Photo: Jeremy Daniel


Bitterness aside, this is just a reminder of how important it is to support the smaller theatres, casts and crews that truly diversify the Broadway experience. While high-profile shows like “Les Misérables” and “Wicked” are immensely enjoyable to watch, the smaller and less-celebrated shows such as “The Lightning Thief” can bring entirely new aspects to the theatre-going experience.


It is unfortunate this year's entire slate of spring openings was postponed, and that those theatres will remain collecting dust until it is safe for Broadway to reopen. We must remember that there are thousands of actors, playwrights, musicians and crew members that are currently living off the paychecks of their second and third part-time jobs who need our support more than ever right now.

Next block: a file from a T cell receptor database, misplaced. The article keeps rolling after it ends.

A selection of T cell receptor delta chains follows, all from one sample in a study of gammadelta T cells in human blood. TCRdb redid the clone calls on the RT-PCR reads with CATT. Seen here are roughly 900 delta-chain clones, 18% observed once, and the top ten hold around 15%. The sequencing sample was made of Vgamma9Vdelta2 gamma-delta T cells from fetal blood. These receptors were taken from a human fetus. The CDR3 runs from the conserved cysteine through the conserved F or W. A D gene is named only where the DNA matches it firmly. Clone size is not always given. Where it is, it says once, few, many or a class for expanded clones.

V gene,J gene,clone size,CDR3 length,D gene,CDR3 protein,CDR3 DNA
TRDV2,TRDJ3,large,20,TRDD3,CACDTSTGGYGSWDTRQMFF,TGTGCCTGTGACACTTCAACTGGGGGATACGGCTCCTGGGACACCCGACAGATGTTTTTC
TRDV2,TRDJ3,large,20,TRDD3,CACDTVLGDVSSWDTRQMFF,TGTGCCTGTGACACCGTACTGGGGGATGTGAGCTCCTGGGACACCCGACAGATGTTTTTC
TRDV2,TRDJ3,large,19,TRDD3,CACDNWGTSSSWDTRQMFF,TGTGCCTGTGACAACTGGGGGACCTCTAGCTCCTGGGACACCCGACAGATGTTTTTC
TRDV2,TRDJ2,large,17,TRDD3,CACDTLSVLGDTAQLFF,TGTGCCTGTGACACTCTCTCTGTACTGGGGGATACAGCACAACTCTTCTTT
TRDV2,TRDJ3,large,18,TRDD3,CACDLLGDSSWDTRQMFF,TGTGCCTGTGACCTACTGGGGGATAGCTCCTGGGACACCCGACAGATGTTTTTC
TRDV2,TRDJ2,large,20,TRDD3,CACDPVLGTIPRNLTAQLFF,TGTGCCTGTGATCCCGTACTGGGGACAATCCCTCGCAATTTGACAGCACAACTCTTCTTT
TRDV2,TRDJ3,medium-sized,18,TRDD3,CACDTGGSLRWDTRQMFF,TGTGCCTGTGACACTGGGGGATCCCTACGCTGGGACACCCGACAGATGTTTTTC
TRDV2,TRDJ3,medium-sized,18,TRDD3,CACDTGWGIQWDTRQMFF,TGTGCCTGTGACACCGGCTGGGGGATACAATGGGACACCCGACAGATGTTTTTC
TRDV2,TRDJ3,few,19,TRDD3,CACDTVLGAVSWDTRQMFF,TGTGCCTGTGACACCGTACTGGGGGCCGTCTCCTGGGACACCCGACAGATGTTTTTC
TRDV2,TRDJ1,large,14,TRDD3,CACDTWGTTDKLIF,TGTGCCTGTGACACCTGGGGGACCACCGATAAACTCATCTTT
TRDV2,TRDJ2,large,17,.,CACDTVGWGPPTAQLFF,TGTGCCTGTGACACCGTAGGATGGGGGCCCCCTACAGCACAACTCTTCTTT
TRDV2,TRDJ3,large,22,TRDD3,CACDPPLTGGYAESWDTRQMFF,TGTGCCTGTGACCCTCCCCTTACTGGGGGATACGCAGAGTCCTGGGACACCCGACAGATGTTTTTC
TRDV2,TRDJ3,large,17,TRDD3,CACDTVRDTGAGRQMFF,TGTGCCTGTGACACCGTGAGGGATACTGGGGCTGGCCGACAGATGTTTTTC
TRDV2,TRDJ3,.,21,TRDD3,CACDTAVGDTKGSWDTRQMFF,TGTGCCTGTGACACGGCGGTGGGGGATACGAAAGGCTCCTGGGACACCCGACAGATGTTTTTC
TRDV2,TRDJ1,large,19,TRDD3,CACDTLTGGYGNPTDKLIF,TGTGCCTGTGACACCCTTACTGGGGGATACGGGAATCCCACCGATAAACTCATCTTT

In the words of Chris McCarrell, the original Percy Jackson himself, “the shows that were running got snubbed. Celebrate them now, and remind them what’s waiting. And buy tickets for when they come back. And scream your faces off like you did for us.”

Listen to the Original Cast Recording of "The Lightning Thief," plus top-secret cut songs, here!


A full list of 2020 Tony Nominations is here.


Here is a list of charities you can donate to in order to learn about and support many different aspects of the struggling Broadway community, including the Artist Relief Initiative, The Drama League and the Indie Theatre Fund.